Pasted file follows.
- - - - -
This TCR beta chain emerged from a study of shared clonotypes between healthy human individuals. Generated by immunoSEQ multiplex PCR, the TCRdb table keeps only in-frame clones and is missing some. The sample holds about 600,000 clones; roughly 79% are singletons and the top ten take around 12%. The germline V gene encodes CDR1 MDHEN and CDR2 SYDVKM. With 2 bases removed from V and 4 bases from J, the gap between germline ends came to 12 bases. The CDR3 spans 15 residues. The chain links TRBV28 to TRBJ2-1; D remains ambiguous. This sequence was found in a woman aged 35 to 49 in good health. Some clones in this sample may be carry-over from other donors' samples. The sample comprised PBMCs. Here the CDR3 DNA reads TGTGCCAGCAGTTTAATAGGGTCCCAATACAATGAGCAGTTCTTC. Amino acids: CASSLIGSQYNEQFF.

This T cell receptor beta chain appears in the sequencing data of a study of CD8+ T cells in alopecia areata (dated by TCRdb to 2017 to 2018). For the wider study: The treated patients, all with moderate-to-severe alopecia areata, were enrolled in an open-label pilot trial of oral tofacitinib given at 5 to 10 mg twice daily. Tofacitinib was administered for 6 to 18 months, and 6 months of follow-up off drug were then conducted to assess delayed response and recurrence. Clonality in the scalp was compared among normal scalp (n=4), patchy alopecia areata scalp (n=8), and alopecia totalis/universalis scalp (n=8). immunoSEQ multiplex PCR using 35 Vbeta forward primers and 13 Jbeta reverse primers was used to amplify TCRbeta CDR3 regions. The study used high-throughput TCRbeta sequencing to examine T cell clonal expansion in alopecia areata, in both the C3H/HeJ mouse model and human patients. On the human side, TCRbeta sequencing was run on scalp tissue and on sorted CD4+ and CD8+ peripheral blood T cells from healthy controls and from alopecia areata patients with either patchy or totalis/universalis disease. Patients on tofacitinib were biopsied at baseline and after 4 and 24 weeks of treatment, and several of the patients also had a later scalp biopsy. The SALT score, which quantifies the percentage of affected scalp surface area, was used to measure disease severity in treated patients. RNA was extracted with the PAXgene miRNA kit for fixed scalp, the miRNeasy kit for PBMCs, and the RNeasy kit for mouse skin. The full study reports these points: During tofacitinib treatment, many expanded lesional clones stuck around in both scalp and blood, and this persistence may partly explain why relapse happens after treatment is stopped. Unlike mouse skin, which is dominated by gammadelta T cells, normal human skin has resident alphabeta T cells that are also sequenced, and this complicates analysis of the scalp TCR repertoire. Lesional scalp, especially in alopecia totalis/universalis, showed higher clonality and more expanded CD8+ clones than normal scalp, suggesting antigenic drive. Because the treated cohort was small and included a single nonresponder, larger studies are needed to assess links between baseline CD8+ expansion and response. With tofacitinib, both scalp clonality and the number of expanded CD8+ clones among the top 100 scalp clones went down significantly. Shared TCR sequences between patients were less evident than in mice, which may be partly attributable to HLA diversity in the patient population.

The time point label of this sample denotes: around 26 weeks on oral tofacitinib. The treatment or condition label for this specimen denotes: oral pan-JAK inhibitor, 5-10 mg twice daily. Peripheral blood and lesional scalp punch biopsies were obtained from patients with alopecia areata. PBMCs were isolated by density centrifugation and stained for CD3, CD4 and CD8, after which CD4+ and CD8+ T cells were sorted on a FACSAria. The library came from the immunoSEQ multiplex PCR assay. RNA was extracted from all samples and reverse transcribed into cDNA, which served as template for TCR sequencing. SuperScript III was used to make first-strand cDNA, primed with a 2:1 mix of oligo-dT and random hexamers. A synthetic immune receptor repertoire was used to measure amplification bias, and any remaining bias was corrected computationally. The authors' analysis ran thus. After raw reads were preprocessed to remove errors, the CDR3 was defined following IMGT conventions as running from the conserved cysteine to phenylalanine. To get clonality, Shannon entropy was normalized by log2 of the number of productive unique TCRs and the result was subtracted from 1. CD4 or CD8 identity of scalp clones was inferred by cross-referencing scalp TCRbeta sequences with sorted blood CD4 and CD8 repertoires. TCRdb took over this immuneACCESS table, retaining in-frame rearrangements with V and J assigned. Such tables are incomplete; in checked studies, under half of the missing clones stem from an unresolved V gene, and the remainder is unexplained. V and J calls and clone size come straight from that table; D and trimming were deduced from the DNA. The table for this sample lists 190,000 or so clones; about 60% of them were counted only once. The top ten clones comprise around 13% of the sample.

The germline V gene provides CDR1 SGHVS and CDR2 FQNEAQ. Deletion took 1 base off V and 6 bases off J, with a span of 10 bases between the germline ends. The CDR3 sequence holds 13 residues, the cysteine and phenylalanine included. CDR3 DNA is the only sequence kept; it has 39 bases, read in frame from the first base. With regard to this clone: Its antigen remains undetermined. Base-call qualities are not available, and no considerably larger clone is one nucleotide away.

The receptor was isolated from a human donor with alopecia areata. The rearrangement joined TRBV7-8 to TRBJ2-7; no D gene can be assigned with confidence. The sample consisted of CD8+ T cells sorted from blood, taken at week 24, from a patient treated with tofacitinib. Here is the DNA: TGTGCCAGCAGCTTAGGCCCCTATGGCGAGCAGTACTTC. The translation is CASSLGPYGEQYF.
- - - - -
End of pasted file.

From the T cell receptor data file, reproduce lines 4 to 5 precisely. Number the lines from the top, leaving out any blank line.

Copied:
The germline V gene provides CDR1 SGHVS and CDR2 FQNEAQ. Deletion took 1 base off V and 6 bases off J, with a span of 10 bases between the germline ends. The CDR3 sequence holds 13 residues, the cysteine and phenylalanine included. CDR3 DNA is the only sequence kept; it has 39 bases, read in frame from the first base. With regard to this clone: Its antigen remains undetermined. Base-call qualities are not available, and no considerably larger clone is one nucleotide away.

The receptor was isolated from a human donor with alopecia areata. The rearrangement joined TRBV7-8 to TRBJ2-7; no D gene can be assigned with confidence. The sample consisted of CD8+ T cells sorted from blood, taken at week 24, from a patient treated with tofacitinib. Here is the DNA: TGTGCCAGCAGCTTAGGCCCCTATGGCGAGCAGTACTTC. The translation is CASSLGPYGEQYF.